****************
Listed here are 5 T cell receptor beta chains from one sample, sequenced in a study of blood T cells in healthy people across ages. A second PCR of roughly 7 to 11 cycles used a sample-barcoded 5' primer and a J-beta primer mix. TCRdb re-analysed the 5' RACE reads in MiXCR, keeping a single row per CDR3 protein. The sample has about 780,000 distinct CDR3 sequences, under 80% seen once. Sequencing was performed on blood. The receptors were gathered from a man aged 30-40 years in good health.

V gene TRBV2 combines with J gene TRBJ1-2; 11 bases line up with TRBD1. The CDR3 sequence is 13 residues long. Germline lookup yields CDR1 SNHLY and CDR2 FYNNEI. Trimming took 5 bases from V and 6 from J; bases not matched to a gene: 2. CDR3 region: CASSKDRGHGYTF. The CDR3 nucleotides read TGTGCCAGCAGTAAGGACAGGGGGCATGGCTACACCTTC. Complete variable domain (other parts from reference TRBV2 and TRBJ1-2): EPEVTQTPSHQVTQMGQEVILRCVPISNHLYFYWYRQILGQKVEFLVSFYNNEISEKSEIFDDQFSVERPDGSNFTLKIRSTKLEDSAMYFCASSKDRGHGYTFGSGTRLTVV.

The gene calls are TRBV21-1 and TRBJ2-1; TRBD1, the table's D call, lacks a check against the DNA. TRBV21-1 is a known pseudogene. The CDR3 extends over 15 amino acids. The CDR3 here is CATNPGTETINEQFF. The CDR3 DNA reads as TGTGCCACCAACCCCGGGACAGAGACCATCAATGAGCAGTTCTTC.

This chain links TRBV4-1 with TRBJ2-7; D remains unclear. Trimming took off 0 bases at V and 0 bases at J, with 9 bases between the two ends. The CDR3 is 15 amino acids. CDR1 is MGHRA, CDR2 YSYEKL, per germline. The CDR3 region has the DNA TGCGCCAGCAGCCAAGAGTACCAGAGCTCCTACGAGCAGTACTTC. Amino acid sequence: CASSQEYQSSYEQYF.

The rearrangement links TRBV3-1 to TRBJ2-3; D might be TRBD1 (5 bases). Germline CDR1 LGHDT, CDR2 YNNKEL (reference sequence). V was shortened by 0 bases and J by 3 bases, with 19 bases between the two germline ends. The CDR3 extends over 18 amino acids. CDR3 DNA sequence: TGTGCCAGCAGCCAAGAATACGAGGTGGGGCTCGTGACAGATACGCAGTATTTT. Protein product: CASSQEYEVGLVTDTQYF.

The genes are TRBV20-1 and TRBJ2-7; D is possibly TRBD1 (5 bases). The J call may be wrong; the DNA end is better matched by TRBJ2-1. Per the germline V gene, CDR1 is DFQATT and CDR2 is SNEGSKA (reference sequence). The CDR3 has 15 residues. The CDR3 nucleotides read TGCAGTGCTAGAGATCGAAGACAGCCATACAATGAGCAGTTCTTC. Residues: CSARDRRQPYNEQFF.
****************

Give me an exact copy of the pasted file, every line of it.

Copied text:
Listed here are 5 T cell receptor beta chains from one sample, sequenced in a study of blood T cells in healthy people across ages. A second PCR of roughly 7 to 11 cycles used a sample-barcoded 5' primer and a J-beta primer mix. TCRdb re-analysed the 5' RACE reads in MiXCR, keeping a single row per CDR3 protein. The sample has about 780,000 distinct CDR3 sequences, under 80% seen once. Sequencing was performed on blood. The receptors were gathered from a man aged 30-40 years in good health.

V gene TRBV2 combines with J gene TRBJ1-2; 11 bases line up with TRBD1. The CDR3 sequence is 13 residues long. Germline lookup yields CDR1 SNHLY and CDR2 FYNNEI. Trimming took 5 bases from V and 6 from J; bases not matched to a gene: 2. CDR3 region: CASSKDRGHGYTF. The CDR3 nucleotides read TGTGCCAGCAGTAAGGACAGGGGGCATGGCTACACCTTC. Complete variable domain (other parts from reference TRBV2 and TRBJ1-2): EPEVTQTPSHQVTQMGQEVILRCVPISNHLYFYWYRQILGQKVEFLVSFYNNEISEKSEIFDDQFSVERPDGSNFTLKIRSTKLEDSAMYFCASSKDRGHGYTFGSGTRLTVV.

The gene calls are TRBV21-1 and TRBJ2-1; TRBD1, the table's D call, lacks a check against the DNA. TRBV21-1 is a known pseudogene. The CDR3 extends over 15 amino acids. The CDR3 here is CATNPGTETINEQFF. The CDR3 DNA reads as TGTGCCACCAACCCCGGGACAGAGACCATCAATGAGCAGTTCTTC.

This chain links TRBV4-1 with TRBJ2-7; D remains unclear. Trimming took off 0 bases at V and 0 bases at J, with 9 bases between the two ends. The CDR3 is 15 amino acids. CDR1 is MGHRA, CDR2 YSYEKL, per germline. The CDR3 region has the DNA TGCGCCAGCAGCCAAGAGTACCAGAGCTCCTACGAGCAGTACTTC. Amino acid sequence: CASSQEYQSSYEQYF.

The rearrangement links TRBV3-1 to TRBJ2-3; D might be TRBD1 (5 bases). Germline CDR1 LGHDT, CDR2 YNNKEL (reference sequence). V was shortened by 0 bases and J by 3 bases, with 19 bases between the two germline ends. The CDR3 extends over 18 amino acids. CDR3 DNA sequence: TGTGCCAGCAGCCAAGAATACGAGGTGGGGCTCGTGACAGATACGCAGTATTTT. Protein product: CASSQEYEVGLVTDTQYF.

The genes are TRBV20-1 and TRBJ2-7; D is possibly TRBD1 (5 bases). The J call may be wrong; the DNA end is better matched by TRBJ2-1. Per the germline V gene, CDR1 is DFQATT and CDR2 is SNEGSKA (reference sequence). The CDR3 has 15 residues. The CDR3 nucleotides read TGCAGTGCTAGAGATCGAAGACAGCCATACAATGAGCAGTTCTTC. Residues: CSARDRRQPYNEQFF.